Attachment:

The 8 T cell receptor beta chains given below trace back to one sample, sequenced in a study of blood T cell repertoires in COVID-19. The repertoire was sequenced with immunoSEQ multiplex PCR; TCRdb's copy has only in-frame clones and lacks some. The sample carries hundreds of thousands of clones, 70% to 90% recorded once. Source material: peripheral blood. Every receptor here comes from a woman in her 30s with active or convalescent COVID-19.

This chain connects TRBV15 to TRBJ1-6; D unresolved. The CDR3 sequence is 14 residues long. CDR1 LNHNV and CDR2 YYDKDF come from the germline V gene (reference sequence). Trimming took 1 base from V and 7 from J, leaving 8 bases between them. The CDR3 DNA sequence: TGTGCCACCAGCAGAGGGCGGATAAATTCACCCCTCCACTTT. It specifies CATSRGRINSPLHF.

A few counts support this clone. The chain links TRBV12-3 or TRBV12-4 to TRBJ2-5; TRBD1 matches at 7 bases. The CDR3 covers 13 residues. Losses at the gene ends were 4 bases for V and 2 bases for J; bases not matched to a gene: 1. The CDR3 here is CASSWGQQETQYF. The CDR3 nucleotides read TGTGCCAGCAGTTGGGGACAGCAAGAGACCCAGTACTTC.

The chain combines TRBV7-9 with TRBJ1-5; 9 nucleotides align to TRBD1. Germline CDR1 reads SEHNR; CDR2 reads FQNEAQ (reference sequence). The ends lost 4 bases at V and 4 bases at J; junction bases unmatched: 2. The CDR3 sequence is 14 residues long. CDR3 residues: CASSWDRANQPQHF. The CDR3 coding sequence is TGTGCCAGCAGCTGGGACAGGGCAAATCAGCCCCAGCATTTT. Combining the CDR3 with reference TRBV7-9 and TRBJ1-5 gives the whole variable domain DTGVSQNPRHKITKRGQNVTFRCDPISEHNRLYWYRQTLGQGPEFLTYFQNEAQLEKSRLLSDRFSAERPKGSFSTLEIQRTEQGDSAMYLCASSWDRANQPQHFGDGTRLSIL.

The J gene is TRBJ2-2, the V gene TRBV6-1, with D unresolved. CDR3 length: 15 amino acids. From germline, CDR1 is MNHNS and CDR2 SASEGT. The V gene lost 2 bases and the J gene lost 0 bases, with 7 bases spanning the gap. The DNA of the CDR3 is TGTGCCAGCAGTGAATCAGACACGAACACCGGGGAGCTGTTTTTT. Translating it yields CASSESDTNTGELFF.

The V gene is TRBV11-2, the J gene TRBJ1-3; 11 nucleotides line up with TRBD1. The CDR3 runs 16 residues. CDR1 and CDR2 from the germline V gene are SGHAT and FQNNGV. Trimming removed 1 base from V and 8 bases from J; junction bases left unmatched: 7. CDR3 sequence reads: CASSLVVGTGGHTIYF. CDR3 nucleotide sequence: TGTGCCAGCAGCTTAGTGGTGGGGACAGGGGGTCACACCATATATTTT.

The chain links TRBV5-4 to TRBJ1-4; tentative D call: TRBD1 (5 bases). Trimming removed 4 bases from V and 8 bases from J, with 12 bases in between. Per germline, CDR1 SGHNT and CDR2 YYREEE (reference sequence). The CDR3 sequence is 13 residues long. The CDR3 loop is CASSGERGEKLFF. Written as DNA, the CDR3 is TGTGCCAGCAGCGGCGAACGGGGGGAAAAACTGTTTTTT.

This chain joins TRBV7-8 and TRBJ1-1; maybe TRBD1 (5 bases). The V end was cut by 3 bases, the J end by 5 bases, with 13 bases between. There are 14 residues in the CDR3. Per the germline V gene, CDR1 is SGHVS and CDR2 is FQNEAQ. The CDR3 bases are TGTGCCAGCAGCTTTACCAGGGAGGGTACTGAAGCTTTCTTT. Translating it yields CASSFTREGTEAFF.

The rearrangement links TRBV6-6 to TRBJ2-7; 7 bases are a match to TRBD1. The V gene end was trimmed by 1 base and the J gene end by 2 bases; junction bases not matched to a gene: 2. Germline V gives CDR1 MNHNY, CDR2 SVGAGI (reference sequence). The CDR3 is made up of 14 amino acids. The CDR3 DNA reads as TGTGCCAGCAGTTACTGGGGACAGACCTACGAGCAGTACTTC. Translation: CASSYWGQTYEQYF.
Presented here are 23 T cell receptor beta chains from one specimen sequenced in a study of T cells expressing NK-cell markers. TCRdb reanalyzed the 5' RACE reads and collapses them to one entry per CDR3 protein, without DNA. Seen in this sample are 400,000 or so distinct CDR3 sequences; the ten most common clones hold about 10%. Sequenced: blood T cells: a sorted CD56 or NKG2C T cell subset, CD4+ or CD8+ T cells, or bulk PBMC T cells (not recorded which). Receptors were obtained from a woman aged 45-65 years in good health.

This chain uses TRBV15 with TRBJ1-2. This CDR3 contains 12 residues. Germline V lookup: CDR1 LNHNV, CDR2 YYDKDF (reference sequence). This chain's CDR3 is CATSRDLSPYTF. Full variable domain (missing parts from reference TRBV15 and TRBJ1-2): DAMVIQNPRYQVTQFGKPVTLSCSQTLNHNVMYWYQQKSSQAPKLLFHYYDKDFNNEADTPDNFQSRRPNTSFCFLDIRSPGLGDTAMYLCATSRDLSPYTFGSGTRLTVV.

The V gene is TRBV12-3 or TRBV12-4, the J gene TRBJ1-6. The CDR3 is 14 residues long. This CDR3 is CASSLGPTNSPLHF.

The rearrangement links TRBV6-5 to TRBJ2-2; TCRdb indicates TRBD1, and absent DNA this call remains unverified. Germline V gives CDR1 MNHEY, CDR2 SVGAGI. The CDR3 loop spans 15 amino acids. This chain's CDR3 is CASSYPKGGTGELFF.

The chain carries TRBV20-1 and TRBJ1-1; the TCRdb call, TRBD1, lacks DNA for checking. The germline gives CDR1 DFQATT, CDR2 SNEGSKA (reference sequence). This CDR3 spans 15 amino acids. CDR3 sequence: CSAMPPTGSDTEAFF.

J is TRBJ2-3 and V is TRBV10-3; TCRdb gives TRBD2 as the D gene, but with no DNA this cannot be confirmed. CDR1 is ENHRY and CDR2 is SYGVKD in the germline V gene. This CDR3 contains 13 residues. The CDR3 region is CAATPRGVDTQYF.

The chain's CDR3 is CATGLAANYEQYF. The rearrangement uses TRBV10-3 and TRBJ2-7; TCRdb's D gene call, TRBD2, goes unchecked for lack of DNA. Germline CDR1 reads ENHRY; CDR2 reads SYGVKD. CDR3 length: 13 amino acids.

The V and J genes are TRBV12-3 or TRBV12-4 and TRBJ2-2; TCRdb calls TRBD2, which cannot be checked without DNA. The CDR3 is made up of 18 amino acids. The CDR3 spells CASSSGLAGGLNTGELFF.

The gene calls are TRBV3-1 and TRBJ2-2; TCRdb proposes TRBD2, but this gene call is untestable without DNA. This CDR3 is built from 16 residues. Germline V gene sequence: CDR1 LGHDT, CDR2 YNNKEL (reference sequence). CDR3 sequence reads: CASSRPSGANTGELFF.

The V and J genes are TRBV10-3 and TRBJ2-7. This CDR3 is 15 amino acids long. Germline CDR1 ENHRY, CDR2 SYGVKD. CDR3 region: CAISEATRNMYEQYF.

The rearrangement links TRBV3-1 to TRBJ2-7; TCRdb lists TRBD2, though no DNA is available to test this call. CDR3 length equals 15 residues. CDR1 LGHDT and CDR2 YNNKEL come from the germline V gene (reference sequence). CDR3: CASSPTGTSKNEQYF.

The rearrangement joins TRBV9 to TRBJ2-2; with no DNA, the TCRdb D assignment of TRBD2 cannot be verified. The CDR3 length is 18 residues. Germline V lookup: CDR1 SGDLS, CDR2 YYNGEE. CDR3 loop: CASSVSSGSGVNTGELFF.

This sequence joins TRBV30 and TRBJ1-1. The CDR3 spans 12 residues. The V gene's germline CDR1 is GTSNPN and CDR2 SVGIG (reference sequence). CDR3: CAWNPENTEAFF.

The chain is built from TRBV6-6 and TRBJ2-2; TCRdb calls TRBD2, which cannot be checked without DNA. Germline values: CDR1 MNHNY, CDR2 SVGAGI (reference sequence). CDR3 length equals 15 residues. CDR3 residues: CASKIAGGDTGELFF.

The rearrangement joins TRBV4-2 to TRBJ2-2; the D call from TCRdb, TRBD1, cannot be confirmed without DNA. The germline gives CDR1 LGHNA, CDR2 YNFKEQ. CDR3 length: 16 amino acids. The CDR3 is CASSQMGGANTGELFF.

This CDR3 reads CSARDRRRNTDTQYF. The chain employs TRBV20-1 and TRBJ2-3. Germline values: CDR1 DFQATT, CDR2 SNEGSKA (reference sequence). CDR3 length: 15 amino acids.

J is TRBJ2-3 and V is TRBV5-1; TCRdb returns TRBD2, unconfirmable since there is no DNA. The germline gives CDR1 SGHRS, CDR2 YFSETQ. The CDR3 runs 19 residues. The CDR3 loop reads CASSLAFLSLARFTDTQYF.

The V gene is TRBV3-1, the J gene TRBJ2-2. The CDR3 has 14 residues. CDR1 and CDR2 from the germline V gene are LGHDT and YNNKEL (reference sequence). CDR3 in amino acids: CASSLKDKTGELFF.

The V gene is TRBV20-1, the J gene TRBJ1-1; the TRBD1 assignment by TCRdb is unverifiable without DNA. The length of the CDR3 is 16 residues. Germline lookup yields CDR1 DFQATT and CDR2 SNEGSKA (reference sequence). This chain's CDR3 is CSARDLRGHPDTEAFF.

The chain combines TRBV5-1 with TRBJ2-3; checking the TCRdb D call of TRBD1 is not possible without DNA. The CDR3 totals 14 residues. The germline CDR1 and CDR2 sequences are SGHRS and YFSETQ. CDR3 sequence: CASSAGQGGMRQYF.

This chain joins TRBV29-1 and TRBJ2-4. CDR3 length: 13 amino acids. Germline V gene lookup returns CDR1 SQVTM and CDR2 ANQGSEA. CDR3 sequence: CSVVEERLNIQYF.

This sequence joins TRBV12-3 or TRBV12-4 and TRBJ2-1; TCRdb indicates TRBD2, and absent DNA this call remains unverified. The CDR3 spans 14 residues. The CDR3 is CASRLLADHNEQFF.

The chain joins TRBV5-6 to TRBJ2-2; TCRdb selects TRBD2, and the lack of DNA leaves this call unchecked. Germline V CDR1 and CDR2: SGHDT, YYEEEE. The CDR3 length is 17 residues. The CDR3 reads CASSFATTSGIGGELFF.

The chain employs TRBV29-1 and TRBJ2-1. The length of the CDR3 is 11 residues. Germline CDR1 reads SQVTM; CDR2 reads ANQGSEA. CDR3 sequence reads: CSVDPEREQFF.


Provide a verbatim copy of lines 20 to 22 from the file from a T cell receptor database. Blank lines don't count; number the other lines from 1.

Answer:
The rearrangement links TRBV3-1 to TRBJ2-7; TCRdb lists TRBD2, though no DNA is available to test this call. CDR3 length equals 15 residues. CDR1 LGHDT and CDR2 YNNKEL come from the germline V gene (reference sequence). CDR3: CASSPTGTSKNEQYF.

The rearrangement joins TRBV9 to TRBJ2-2; with no DNA, the TCRdb D assignment of TRBD2 cannot be verified. The CDR3 length is 18 residues. Germline V lookup: CDR1 SGDLS, CDR2 YYNGEE. CDR3 loop: CASSVSSGSGVNTGELFF.

This sequence joins TRBV30 and TRBJ1-1. The CDR3 spans 12 residues. The V gene's germline CDR1 is GTSNPN and CDR2 SVGIG (reference sequence). CDR3: CAWNPENTEAFF.